Notes from Candice Ransom

The Twirlies

twirly house

This has been a year of Twirlies.  This is my term for the impetuous thoughts and notions that ricochet in my head, often arriving in that liminal space between sleep and waking.

People with mood disorders can be struck with “flight of ideas” or “grandiose thoughts,” both of which are severe symptoms, but the Twirlies are much milder.  So mild they seem possible.  Reasonable.  Really good ideas, even, and in my case, usually book-related.  The problem is that they are not always feasible.  And I have too many of them.

2014 started off-balance.  I wanted desperately to get back to work after two solid years of dealing with medical issues, other people’s and mine.  And so I began vigorously cranking out new ideas.  I’ve always been very good at this. I’ve been known to dream book ideas and even dream stories, complete with printed text.  It’s not restful sleep.

Being a writer and having the Twirlies seem to be part and parcel of a creative life.  Ideas are ideas, however they are delivered.  But the Twirlies are different—an enormous waste of time and sometimes hard to come down from.

So what exactly are Twirlies?  I can remember a few from 2007, a year I was exhausted and stressed from too many projects, travel, and writing my master’s thesis.  I thought about doing a book about Mark Twain when he visited the Jamestown 200th or 300th anniversary.  I ran that idea by my thesis adviser, a Twain scholar.  An entire book about Twain’s brief and mostly insignificant trip?

The worst Twirly of that period, the one that embarrasses me even today, was deciding to make a scrapbook of Margaret McElderry’s life.  Margaret McElderry was the last of the original children’s book editors.  By 2007, she had retired from her imprint.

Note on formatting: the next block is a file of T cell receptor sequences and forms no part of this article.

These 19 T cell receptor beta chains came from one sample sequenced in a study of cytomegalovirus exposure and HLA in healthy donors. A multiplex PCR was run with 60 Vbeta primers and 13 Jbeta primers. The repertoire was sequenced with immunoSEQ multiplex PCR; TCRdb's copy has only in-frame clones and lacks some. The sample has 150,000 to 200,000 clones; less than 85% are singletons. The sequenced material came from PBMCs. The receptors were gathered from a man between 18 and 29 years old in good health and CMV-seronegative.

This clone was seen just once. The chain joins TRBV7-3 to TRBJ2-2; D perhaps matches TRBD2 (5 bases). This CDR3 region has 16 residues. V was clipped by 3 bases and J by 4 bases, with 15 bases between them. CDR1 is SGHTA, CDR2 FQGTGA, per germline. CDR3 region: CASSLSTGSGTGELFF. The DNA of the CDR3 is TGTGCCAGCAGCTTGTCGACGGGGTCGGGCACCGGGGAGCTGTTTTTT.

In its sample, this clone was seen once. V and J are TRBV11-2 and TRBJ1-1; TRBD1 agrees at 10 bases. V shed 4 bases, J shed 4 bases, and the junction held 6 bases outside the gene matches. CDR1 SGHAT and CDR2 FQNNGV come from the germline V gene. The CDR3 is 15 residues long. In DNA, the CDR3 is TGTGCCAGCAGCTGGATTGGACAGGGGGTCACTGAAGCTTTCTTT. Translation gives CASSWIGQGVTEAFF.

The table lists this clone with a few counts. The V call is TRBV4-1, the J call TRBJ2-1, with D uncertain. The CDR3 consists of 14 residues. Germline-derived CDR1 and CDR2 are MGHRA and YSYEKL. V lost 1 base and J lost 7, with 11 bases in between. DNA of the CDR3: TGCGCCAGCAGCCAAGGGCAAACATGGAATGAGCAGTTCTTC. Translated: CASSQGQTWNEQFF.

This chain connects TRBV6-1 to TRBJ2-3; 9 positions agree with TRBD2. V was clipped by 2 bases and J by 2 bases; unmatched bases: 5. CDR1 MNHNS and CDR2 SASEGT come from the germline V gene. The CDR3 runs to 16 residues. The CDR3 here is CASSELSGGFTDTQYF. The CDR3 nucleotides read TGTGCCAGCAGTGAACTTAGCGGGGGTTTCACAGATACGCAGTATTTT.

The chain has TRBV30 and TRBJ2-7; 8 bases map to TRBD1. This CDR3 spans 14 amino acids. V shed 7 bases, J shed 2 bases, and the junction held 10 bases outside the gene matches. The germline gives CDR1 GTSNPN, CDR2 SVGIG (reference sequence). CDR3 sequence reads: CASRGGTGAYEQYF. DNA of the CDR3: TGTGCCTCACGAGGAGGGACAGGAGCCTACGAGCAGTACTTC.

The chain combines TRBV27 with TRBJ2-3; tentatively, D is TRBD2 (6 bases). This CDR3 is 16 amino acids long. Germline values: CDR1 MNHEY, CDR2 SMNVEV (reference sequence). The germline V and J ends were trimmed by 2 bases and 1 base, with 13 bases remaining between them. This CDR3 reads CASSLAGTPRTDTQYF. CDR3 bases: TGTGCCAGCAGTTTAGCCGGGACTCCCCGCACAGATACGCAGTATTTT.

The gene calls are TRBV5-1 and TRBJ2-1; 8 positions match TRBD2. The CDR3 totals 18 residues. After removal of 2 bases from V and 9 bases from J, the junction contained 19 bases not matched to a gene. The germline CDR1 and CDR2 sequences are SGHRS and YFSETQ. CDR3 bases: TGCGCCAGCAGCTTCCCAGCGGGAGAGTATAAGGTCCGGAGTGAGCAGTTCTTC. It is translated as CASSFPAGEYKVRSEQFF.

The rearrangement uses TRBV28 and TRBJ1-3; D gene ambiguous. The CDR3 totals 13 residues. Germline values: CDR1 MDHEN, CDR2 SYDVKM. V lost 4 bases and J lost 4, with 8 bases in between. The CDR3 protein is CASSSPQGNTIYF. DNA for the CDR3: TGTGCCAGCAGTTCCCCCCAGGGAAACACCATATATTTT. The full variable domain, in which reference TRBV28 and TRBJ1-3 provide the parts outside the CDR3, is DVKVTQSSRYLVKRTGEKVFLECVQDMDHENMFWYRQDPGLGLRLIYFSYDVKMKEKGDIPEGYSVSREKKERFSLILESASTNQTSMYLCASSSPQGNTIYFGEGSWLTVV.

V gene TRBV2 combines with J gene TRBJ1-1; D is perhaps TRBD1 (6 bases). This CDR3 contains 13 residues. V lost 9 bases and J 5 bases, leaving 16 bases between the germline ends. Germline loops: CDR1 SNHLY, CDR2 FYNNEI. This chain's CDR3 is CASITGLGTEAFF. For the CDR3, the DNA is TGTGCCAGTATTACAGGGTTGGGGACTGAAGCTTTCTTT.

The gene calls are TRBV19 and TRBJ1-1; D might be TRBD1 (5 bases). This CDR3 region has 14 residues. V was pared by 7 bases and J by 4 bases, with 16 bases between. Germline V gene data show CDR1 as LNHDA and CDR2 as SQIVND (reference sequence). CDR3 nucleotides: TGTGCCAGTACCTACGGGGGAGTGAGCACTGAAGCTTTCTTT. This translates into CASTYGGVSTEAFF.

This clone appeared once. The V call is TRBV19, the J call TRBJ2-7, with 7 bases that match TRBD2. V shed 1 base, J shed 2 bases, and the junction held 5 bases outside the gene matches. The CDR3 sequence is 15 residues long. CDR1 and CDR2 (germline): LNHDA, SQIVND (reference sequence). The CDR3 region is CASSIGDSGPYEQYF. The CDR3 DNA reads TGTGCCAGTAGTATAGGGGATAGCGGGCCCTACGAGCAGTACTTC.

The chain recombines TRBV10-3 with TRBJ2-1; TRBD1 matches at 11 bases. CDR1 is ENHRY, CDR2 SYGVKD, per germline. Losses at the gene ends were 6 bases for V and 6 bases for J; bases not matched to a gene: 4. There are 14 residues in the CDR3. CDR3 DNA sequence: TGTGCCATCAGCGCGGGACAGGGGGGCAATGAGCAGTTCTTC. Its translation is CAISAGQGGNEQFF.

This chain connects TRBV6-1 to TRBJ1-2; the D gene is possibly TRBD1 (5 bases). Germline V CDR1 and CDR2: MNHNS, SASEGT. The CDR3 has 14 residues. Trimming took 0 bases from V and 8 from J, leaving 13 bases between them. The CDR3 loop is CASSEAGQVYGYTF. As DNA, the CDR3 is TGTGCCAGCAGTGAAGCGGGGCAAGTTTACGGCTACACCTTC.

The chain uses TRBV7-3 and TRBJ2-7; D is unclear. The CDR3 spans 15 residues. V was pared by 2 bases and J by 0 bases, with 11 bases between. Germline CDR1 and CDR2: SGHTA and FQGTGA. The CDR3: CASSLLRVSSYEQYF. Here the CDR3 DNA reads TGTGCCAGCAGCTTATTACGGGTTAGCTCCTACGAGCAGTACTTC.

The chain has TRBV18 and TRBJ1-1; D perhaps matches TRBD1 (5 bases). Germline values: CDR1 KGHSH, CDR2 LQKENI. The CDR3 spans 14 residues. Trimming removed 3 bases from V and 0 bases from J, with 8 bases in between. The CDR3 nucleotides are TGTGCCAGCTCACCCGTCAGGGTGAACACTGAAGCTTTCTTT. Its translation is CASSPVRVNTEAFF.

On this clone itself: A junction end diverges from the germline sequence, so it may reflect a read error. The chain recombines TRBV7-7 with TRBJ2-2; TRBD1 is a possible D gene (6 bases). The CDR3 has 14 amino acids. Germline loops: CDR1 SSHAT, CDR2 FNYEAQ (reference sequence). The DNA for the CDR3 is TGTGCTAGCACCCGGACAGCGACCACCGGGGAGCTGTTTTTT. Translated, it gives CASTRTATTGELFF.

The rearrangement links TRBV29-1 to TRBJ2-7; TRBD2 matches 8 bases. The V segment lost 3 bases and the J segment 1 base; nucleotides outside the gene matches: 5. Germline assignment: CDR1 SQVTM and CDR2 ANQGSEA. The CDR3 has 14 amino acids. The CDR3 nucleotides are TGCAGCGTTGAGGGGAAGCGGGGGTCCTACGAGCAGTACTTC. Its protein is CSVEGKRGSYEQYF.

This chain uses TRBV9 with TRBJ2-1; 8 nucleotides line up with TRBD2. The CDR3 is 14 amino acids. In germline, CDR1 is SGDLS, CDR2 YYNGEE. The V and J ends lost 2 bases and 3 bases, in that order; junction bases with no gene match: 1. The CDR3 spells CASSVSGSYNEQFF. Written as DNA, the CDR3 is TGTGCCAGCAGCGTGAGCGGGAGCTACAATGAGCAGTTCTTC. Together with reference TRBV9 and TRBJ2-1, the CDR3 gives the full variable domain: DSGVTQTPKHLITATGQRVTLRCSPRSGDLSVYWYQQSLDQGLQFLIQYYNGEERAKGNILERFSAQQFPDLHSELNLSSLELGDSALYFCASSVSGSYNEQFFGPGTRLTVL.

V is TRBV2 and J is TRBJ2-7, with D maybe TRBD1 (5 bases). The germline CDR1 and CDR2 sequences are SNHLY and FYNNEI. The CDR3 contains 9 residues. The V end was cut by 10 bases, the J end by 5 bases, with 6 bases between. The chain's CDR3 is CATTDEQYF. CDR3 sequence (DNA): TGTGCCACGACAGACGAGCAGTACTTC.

I raced to tell my husband, the idea glittering in my mind.  I’d do this wonderful thing for an editor I’d admired my entire career!  My husband listened carefully and told me that while this was a “good idea,” it would be hard to make work.  Why would this editor let a total stranger be privy to her private photographs and documents?  I’d go to New York, I argued.  I’d show her my scrapbooks and she’d be thrilled to have me make one for her.

Sometimes I get the Twirlies when I need to feel engaged with the world, craving a bigger life than I have.

Last month, I decided I would volunteer at an animal refuge 30 miles away, one that keeps cats, dogs, and even livestock that can’t be adopted.  I offered to photograph and write a book about the place, which meant I’d require free access.  I even filled out waivers.  But when I was told I wouldn’t be permitted to interact with the animals—unsafe for both the animals and me—I fell out of the mood.  I didn’t want to wash cat bowls.

The Twirlies are often aided and abetted by the Internet.  After the refuge fiasco, I found the blog of someone doing an interesting project.  I decided I would write to this person, but I had too much to say for an email.  I spent an entire weekend tracking down the address.  I planned to write this person a long letter, include part of my own writing, detail all my own interests, and even send along some childhood drawings I’d photocopied.  Mercifully, I didn’t follow through, which is generally what happens with Twirlies.

There were more Twirlies this year, minor ones like impulse-spending and writing too-long, too-confessional letters, and not-so-minor ones like impulsively making promises I couldn’t keep.

Then last month Winchester left us and the Twirlies sank deep, like koi in an iced-over pond.  I felt fragile, glass-like.  I became very, very quiet.  No Twirlies could save my cat.  No Twirlies would save me.

The Twirlies are, I believe, the result of not being involved in meaningful work.  A restless mind reaches out, searches, and latches onto shimmering ideas.  Despite my longing for a meaningful project, the Twirlies drive a wedge between me and my work.

I needed to figure out what the Twirlies were, what they were doing to me, and how to control them.  I sat down and put together my own self-help book. Seriously.  I listed my issues and my goals.  And then I researched each problem and came up with solutions.  I’ve read a hundred self-help books over the years.  The information in them would make sense, but I’d forget it.